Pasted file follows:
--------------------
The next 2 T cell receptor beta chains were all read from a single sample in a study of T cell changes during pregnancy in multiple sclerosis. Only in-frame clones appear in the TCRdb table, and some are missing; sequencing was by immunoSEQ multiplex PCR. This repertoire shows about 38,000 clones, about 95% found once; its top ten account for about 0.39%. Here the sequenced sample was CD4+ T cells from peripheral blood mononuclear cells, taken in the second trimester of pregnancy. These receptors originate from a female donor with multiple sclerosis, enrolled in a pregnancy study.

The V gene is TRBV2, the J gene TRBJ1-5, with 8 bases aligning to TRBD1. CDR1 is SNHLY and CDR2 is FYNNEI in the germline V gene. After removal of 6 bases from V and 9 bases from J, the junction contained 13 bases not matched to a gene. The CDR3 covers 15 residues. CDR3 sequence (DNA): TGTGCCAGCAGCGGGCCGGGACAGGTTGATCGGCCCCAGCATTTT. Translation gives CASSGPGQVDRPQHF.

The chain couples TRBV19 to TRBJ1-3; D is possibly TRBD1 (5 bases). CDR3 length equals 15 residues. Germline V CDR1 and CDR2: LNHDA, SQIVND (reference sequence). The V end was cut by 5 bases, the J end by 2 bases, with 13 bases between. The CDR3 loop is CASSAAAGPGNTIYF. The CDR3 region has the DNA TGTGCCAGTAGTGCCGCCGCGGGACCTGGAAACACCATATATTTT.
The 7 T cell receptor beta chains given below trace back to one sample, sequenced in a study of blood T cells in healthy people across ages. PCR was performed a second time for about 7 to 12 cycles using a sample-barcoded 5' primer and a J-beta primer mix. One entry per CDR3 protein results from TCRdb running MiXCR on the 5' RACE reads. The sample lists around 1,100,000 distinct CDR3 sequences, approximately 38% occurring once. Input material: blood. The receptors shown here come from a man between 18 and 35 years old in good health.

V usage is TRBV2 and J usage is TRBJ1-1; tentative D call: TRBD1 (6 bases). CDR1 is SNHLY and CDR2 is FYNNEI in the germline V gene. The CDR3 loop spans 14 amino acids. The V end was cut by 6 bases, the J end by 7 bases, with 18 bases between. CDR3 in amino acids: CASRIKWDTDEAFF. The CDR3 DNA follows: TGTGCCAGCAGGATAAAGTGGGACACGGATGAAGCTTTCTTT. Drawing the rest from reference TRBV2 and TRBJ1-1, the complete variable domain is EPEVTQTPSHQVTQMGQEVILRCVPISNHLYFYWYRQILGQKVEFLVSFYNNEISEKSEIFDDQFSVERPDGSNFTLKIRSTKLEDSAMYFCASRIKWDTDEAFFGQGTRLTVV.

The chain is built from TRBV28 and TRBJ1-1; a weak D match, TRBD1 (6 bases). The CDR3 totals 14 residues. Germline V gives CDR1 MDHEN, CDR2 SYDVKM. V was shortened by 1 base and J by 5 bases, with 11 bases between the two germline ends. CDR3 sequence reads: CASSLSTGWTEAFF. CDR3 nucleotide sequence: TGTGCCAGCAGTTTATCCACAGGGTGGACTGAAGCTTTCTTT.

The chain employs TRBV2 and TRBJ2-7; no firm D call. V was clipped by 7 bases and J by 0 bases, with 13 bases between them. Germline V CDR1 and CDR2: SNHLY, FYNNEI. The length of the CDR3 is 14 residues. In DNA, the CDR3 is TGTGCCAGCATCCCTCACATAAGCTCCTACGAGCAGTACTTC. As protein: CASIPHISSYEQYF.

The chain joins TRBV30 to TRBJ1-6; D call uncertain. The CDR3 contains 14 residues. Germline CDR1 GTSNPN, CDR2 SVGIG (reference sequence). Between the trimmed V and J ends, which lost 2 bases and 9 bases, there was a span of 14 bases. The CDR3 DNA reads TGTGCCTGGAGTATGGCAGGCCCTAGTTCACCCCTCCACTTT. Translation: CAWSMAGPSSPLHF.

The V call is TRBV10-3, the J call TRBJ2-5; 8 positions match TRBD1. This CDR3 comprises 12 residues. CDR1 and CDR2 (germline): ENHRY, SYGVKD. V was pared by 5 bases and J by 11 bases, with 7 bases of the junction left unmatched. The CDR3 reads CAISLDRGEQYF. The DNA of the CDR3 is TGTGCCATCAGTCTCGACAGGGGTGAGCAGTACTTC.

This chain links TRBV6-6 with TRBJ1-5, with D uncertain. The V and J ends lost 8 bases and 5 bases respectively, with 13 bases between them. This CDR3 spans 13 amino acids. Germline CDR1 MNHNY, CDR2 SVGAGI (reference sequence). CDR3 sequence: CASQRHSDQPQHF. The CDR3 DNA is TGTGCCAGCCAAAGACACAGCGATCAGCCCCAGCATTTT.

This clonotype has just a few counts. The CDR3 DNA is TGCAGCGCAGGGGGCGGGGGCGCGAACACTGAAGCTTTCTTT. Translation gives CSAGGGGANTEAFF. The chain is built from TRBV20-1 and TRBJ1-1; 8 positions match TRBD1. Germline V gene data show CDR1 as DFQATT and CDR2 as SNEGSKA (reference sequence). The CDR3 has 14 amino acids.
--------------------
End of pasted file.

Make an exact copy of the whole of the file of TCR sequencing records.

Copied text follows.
The next 2 T cell receptor beta chains were all read from a single sample in a study of T cell changes during pregnancy in multiple sclerosis. Only in-frame clones appear in the TCRdb table, and some are missing; sequencing was by immunoSEQ multiplex PCR. This repertoire shows about 38,000 clones, about 95% found once; its top ten account for about 0.39%. Here the sequenced sample was CD4+ T cells from peripheral blood mononuclear cells, taken in the second trimester of pregnancy. These receptors originate from a female donor with multiple sclerosis, enrolled in a pregnancy study.

The V gene is TRBV2, the J gene TRBJ1-5, with 8 bases aligning to TRBD1. CDR1 is SNHLY and CDR2 is FYNNEI in the germline V gene. After removal of 6 bases from V and 9 bases from J, the junction contained 13 bases not matched to a gene. The CDR3 covers 15 residues. CDR3 sequence (DNA): TGTGCCAGCAGCGGGCCGGGACAGGTTGATCGGCCCCAGCATTTT. Translation gives CASSGPGQVDRPQHF.

The chain couples TRBV19 to TRBJ1-3; D is possibly TRBD1 (5 bases). CDR3 length equals 15 residues. Germline V CDR1 and CDR2: LNHDA, SQIVND (reference sequence). The V end was cut by 5 bases, the J end by 2 bases, with 13 bases between. The CDR3 loop is CASSAAAGPGNTIYF. The CDR3 region has the DNA TGTGCCAGTAGTGCCGCCGCGGGACCTGGAAACACCATATATTTT.
The 7 T cell receptor beta chains given below trace back to one sample, sequenced in a study of blood T cells in healthy people across ages. PCR was performed a second time for about 7 to 12 cycles using a sample-barcoded 5' primer and a J-beta primer mix. One entry per CDR3 protein results from TCRdb running MiXCR on the 5' RACE reads. The sample lists around 1,100,000 distinct CDR3 sequences, approximately 38% occurring once. Input material: blood. The receptors shown here come from a man between 18 and 35 years old in good health.

V usage is TRBV2 and J usage is TRBJ1-1; tentative D call: TRBD1 (6 bases). CDR1 is SNHLY and CDR2 is FYNNEI in the germline V gene. The CDR3 loop spans 14 amino acids. The V end was cut by 6 bases, the J end by 7 bases, with 18 bases between. CDR3 in amino acids: CASRIKWDTDEAFF. The CDR3 DNA follows: TGTGCCAGCAGGATAAAGTGGGACACGGATGAAGCTTTCTTT. Drawing the rest from reference TRBV2 and TRBJ1-1, the complete variable domain is EPEVTQTPSHQVTQMGQEVILRCVPISNHLYFYWYRQILGQKVEFLVSFYNNEISEKSEIFDDQFSVERPDGSNFTLKIRSTKLEDSAMYFCASRIKWDTDEAFFGQGTRLTVV.

The chain is built from TRBV28 and TRBJ1-1; a weak D match, TRBD1 (6 bases). The CDR3 totals 14 residues. Germline V gives CDR1 MDHEN, CDR2 SYDVKM. V was shortened by 1 base and J by 5 bases, with 11 bases between the two germline ends. CDR3 sequence reads: CASSLSTGWTEAFF. CDR3 nucleotide sequence: TGTGCCAGCAGTTTATCCACAGGGTGGACTGAAGCTTTCTTT.

The chain employs TRBV2 and TRBJ2-7; no firm D call. V was clipped by 7 bases and J by 0 bases, with 13 bases between them. Germline V CDR1 and CDR2: SNHLY, FYNNEI. The length of the CDR3 is 14 residues. In DNA, the CDR3 is TGTGCCAGCATCCCTCACATAAGCTCCTACGAGCAGTACTTC. As protein: CASIPHISSYEQYF.

The chain joins TRBV30 to TRBJ1-6; D call uncertain. The CDR3 contains 14 residues. Germline CDR1 GTSNPN, CDR2 SVGIG (reference sequence). Between the trimmed V and J ends, which lost 2 bases and 9 bases, there was a span of 14 bases. The CDR3 DNA reads TGTGCCTGGAGTATGGCAGGCCCTAGTTCACCCCTCCACTTT. Translation: CAWSMAGPSSPLHF.

The V call is TRBV10-3, the J call TRBJ2-5; 8 positions match TRBD1. This CDR3 comprises 12 residues. CDR1 and CDR2 (germline): ENHRY, SYGVKD. V was pared by 5 bases and J by 11 bases, with 7 bases of the junction left unmatched. The CDR3 reads CAISLDRGEQYF. The DNA of the CDR3 is TGTGCCATCAGTCTCGACAGGGGTGAGCAGTACTTC.

This chain links TRBV6-6 with TRBJ1-5, with D uncertain. The V and J ends lost 8 bases and 5 bases respectively, with 13 bases between them. This CDR3 spans 13 amino acids. Germline CDR1 MNHNY, CDR2 SVGAGI (reference sequence). CDR3 sequence: CASQRHSDQPQHF. The CDR3 DNA is TGTGCCAGCCAAAGACACAGCGATCAGCCCCAGCATTTT.

This clonotype has just a few counts. The CDR3 DNA is TGCAGCGCAGGGGGCGGGGGCGCGAACACTGAAGCTTTCTTT. Translation gives CSAGGGGANTEAFF. The chain is built from TRBV20-1 and TRBJ1-1; 8 positions match TRBD1. Germline V gene data show CDR1 as DFQATT and CDR2 as SNEGSKA (reference sequence). The CDR3 has 14 amino acids.